Dementia medication management is a challenge. Refusal to take medication is a common symptom of dementia and it can be extremely distressing to deal with as the caregiver. Try not to take their refusal of medication personally. There is often an underlying “reason” or “fear” as to why someone refuses to take their medication. It may not be valid or logical to you, but it’s very valid or logical to them.
Instead of reacting immediately, think in terms of trying to figure out the “reason” they don’t want to take their medication. For example, you might respond by saying “I can see you don’t want to take your pills right now, can you to tell me why?” Trying to figure out the reason they don’t want to take their medication may help you find a solution. A word of caution, don’t try to challenge or dispute their “logic.”
Below are 13 suggestions to try in dementia medication management, particularly if your loved one refuses to take their medication.
- Keep a medication log. Observe and keep track of when your loved one refuses to take their medication. If you can identify potential triggers or causes, there may be solutions to increase the chances of taking their medication.
- Pay attention to WHY they don’t want to take their medication. Write down in their words why they are refusing to take the medication and what was going on at the time you were trying to administer the medication. For example, was the TV on and you interrupted what they were watching? Were there loud noises? Are the pills too big? Do they think the pills are poison? Do they dislike the color of the pills? Did you wake them up while they were sleeping?
- Use short, simple and direct sentences to encourage them to take their medication. This is key to dementia medication management. In addition, you might need to provide verbal and physical cues and show them how to take their pills. For example, you might say to your loved one “it’s time to take our pills and you put a pill in your loved one’s hand and one in your hand and on the count of three you both take your medication at the same time so they can copy how you did it. If you don’t take any medication, you might take your vitamins at the same time as your loved one or pretend skittles or mints are medication.
- Omit calling their medication “medication” or “pills” and substitute those words with other words, such as candy or vitamins.
- Don’t try to force them to take their medication because this could cause them to react physically and/or violently. Walk away and try again later.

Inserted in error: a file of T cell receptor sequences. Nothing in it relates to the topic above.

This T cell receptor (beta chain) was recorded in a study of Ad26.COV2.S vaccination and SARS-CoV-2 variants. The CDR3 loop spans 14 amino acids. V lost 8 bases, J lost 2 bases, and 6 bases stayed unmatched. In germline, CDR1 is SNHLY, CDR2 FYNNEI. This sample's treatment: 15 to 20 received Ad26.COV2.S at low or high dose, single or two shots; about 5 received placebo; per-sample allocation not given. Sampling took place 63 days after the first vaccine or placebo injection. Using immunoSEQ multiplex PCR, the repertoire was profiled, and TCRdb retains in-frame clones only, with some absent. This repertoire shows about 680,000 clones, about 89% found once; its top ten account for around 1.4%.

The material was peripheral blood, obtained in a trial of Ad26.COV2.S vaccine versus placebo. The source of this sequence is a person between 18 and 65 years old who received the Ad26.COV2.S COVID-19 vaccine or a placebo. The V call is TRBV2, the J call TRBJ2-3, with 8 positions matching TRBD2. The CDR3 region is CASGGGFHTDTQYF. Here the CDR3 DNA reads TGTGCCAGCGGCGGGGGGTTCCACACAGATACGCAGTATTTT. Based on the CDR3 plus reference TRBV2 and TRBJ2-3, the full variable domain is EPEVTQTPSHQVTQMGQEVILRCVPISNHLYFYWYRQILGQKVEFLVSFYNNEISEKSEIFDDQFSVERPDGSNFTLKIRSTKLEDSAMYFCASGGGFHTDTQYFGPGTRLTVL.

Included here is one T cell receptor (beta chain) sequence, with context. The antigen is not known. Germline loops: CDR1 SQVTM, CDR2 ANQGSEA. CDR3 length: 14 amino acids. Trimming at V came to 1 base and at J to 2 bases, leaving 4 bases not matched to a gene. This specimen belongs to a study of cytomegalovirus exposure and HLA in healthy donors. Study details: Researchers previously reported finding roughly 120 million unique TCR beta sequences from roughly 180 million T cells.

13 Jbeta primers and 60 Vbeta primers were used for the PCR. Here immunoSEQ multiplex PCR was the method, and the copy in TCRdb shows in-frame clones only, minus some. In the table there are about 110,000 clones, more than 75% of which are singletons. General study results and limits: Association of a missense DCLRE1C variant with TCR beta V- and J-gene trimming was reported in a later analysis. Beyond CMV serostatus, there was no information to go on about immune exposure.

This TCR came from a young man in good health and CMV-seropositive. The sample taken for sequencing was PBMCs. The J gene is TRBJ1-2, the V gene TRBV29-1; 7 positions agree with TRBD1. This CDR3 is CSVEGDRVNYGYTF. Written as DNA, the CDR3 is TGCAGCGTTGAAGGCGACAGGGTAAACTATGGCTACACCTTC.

- Try to figure out if there is a “best” time of day for your loved one to take their medication or if there is a favorite food or drink that increases the likelihood of them taking their medication. Try to avoid giving medication during times of the day that are more challenging or difficult for them. For example, if they tend to get agitated or confused late afternoon or later in the evenings you might want to consider changing the time of day you give them their medication. Always consult the doctor before you make any changes to make sure it’s okay to do this.
- Try to establish a consistent medication schedule if possible. Consistency is very important for people living with dementia. They get used to a certain routine and this increases the chances of cooperation. Give them their medication around the same time every day or after the same event/activity or give them a favorite glass with water to take the pills.
- Combine taking medication with another activity they enjoy. For example, you might want to give them their medication while listening to music, having a snack, or watching the birds in the backyard so taking their medication is associated with something positive.
- You may also consider decreasing the number of “pills” your loved one is taking by omitting vitamins or supplements that haven’t been recommended by their doctor. In addition, some vitamins and supplements could have negative interactions with the medications being taken.
- Ask the doctor if some of the medication be converted to liquid form or be crushed/sprinkles. If some of the pills are too large or difficult for them to swallow ask the doctor or pharmacist what medications could be changed into liquid form or be crushed so you can add or put it in their food, such as, ice cream, scrambled eggs, yogurt, pudding, applesauce, or spoonful of jam.
- Give them one pill at a time. Instead of putting all the medications out a once, give them to them one at a time (individually).
- Pay attention if your loved one is having difficulty swallowing the pill(s) or if the medication is causing side effects, such as, dizziness, upset stomach, diarrhea etc. or if the pills taste bad. If this is the case, consider changing the consistency of the medication from pill form into liquid or powder form or be able to switch to a different medication that is in the same family of the current medication.
- Distract/re-direct: Sometimes combining taking medication with another activity that is enjoyable can be highly effective. Or, re-directing their attention by having them share a favorite story or joke while encouraging your loved one to take their medication can increase cooperation. Also, people with dementia like to do things that rhyme so maybe you could come up with a medication rhyme and make taking their medication a fun activity or a happy occasion. Or, you could try bribing them and say to them that after they take their medication you’ll got out for a hamburger.
These 13 different suggestions might be able to help with the issues involved in taking medications. Try one or try all and see if it makes it easier. Dementia is an unusual disease and sometimes involves unusual solutions.
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